I have only recently acquired first editions so I had never read this particular part before. Certainly reveals a different side to Elizabeth. It does make her seem more human and young and slightly immature. Very interesting that she was so jealous of Demelza in those first couple of years after Ross and Demelza married. It's good to see beneath the poise and aloofness. I'm very curious as to why Winston Graham removed these parts, to me, they add so much more to the character of Elizabeth. 


I agree that it offers insight into Elizabeth's character, but I suspect the decision to delete the chapter stemmed from concern that it made her seem too needy and emotionally fragile -- and class-conscious -- ever to have appealed to Ross. He might like a lily, but not a hot-house orchid. And a woman who could not be comfortable chatting over tea in Mrs. Zacky's kitchen would never do as mistress of Nampara. (Elsewhere, Elizabeth is a little more egalitarian. Her circle of friends includes former Trenwith servants and the Rev. Odgers' family.)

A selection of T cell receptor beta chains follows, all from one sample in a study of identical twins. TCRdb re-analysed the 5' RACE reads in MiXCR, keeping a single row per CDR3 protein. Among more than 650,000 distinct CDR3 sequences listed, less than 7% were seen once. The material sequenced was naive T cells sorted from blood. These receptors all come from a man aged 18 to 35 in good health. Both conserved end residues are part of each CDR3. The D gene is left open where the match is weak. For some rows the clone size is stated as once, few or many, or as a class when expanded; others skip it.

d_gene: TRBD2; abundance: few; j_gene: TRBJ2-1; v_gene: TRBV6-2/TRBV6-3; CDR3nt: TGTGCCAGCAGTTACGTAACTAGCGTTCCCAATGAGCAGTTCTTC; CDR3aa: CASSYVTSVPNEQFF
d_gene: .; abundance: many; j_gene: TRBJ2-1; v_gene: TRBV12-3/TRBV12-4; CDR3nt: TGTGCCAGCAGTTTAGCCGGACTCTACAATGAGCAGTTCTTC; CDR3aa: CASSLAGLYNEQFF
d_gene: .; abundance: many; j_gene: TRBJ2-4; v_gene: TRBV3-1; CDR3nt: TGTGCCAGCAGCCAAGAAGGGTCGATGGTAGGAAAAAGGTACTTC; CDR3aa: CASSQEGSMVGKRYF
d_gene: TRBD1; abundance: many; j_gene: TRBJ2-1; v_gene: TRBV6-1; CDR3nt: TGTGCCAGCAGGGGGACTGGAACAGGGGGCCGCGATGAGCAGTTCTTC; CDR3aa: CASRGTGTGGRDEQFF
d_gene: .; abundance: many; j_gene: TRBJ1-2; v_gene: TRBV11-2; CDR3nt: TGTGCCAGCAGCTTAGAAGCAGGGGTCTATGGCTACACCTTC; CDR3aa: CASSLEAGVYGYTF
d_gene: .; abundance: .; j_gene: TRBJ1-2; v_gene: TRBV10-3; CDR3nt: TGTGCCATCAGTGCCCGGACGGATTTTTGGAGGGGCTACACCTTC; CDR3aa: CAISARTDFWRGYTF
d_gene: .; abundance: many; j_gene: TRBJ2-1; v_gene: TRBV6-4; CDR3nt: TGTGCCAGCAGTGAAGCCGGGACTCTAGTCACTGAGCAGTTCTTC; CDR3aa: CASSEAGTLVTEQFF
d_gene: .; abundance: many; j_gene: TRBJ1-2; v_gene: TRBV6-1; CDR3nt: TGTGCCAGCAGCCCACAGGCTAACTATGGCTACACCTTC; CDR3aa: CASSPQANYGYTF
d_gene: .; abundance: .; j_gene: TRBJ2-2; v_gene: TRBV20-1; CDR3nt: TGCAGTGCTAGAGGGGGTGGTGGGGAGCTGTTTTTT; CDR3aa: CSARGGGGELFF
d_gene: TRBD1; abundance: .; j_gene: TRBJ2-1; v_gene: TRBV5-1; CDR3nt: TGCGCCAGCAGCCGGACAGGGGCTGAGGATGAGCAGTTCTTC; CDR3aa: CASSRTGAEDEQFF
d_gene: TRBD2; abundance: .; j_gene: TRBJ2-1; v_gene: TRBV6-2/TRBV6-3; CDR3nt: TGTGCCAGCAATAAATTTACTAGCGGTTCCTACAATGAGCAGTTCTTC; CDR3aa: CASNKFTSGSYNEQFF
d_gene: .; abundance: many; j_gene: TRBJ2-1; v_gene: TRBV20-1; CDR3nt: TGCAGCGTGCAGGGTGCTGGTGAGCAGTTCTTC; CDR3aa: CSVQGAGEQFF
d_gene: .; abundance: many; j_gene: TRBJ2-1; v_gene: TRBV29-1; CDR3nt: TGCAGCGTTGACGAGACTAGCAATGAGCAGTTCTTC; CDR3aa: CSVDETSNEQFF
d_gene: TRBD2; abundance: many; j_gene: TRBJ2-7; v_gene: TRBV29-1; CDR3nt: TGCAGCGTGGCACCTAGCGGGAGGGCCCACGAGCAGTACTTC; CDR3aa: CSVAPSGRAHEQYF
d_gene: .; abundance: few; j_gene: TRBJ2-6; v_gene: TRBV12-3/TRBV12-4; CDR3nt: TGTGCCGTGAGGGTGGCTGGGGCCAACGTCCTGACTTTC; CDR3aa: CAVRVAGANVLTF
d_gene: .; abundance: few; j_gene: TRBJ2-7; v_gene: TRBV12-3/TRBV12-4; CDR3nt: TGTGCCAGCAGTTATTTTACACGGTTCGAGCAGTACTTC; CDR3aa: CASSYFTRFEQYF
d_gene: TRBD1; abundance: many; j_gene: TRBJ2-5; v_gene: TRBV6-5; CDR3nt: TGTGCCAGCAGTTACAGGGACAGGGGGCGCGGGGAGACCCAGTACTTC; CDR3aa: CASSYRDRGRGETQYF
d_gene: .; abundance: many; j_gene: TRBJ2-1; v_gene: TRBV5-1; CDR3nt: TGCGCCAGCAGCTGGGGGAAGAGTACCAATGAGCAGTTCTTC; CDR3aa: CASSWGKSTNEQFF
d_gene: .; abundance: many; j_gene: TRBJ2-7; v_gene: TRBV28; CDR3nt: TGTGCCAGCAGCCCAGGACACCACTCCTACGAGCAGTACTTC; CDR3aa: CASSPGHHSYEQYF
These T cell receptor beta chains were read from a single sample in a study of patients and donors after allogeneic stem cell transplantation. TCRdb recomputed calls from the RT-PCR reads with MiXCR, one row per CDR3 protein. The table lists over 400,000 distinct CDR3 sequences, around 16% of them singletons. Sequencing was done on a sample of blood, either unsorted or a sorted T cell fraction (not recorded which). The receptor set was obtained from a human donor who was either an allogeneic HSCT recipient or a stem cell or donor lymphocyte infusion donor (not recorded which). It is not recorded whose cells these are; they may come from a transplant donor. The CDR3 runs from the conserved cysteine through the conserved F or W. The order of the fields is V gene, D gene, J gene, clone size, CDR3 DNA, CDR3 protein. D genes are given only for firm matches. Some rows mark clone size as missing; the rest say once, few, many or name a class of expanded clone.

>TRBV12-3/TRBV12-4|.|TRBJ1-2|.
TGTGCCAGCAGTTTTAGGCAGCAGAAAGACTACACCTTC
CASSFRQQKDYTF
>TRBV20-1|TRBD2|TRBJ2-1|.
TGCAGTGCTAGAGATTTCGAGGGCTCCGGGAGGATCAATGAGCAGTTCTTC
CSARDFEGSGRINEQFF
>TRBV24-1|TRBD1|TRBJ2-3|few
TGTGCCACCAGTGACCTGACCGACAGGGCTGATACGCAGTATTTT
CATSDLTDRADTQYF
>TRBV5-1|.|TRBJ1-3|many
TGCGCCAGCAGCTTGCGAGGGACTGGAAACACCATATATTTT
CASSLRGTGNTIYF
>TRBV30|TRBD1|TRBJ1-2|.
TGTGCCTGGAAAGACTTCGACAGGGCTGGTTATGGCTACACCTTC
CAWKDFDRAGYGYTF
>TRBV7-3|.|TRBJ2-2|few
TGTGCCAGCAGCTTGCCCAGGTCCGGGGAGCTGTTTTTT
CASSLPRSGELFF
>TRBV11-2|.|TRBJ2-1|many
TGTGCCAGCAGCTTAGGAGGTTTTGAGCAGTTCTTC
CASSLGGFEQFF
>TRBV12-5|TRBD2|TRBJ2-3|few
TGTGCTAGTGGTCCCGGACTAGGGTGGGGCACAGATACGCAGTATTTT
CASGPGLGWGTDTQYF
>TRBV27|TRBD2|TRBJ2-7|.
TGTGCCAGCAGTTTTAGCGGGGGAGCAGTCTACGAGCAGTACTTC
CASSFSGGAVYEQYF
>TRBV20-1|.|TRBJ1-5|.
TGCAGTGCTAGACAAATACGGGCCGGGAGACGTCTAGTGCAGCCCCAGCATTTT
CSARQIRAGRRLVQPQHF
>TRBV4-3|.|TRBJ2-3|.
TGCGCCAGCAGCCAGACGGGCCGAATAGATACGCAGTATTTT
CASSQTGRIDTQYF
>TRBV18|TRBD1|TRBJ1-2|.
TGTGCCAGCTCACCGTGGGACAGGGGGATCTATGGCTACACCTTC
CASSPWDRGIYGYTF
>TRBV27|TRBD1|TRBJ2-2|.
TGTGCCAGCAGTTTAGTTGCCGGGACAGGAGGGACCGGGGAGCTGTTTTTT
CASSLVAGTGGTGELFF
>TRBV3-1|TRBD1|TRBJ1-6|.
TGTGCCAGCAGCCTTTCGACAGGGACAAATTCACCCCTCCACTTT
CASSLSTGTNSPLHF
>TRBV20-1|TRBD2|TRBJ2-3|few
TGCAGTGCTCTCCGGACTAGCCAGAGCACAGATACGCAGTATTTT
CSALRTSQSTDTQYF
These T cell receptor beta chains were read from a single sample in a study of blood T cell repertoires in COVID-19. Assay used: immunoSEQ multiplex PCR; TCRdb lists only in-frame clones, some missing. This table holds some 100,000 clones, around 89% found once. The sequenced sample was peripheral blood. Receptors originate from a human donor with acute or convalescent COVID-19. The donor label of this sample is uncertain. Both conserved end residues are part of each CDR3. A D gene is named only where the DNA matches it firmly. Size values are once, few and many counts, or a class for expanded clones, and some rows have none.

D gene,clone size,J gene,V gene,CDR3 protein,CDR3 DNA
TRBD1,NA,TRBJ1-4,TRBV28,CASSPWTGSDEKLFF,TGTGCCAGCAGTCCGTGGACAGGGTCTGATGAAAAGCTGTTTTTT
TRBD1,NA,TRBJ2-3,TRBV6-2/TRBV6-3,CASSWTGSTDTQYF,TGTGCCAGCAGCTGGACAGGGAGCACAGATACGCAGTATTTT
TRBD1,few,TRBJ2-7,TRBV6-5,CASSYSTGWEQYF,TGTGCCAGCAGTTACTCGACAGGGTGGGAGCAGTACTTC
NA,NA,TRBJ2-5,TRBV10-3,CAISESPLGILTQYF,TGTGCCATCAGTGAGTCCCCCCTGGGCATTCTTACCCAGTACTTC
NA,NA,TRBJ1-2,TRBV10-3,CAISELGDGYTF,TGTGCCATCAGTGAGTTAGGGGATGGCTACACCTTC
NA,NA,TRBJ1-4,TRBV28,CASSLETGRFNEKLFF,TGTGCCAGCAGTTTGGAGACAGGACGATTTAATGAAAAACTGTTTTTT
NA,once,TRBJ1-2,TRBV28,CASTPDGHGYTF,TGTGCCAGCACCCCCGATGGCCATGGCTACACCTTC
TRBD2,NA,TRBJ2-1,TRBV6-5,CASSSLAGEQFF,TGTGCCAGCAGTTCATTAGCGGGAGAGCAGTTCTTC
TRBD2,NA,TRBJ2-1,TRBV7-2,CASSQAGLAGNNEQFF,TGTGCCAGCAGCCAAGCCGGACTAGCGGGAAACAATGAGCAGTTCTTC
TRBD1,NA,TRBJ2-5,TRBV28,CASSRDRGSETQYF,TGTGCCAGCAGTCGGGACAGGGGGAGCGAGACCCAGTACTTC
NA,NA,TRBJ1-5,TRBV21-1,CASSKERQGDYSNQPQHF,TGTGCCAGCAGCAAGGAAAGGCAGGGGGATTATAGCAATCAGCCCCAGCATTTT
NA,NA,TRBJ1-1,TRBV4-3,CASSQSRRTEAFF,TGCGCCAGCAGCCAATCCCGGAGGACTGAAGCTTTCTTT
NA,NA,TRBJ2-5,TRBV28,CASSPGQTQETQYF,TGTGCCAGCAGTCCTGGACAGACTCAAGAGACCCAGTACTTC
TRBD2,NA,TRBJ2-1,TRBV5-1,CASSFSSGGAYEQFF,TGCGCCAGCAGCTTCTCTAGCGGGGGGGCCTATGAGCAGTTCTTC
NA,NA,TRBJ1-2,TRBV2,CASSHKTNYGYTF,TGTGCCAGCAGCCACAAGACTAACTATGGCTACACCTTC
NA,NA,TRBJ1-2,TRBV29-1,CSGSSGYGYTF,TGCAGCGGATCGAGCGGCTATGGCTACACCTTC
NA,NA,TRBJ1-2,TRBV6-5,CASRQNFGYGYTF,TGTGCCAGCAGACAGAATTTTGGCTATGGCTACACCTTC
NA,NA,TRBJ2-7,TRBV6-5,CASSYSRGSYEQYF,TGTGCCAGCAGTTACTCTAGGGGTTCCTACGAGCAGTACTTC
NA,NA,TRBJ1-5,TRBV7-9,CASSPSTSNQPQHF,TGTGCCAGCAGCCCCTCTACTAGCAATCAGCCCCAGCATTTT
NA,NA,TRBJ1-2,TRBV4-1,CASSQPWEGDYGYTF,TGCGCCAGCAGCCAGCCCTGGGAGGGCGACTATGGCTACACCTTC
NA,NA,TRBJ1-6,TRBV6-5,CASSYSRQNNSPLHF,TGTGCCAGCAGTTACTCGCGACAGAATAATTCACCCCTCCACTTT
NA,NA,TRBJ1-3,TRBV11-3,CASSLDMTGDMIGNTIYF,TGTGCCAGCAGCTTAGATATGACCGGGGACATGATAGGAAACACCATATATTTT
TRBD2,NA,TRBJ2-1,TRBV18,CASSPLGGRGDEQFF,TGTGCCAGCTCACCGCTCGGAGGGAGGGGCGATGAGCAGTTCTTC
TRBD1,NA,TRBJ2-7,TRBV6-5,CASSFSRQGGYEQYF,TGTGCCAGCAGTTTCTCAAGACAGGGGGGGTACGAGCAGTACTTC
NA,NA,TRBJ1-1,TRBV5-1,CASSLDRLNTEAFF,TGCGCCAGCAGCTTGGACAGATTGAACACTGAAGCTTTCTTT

At Trenwith, Elizabeth was starved for attention, but she wanted attention on her terms. She had figured out that the only way she got the spotlight she craved was to be ill herself or to be concerned that Geoffrey Charles was ill. Unfortunately, she has returned to that well too often for Francis' tastes:

     "Geoffrey Charles is feverish," she said. "I hope and pray he has not taken an infection."

     She knew by his (Francis') slightly stiffened shoulders that she said the wrong thing.

      "You have hoped and prayed that for the better part of four years, and he has not taken it              

   yet. You know he is always up and down."

 

 



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LJones41 wrote:

It's nice to see Elizabeth's bitchiness out front.  It makes her so human, in compare to the always nearly perfect Demelza.


 On Demelza's behalf, I must object. She's not nearly perfect, she just tries so much harder than everyone else does because she knows there are so many people, from Jud to George Warleggan, expecting her to fail. She can't let that happen because it will reflect poorly on Ross.

Demelza reminds me of one of those kids who is the first in his/her family to be admitted to college and feels he/she must make the most of the opportunity.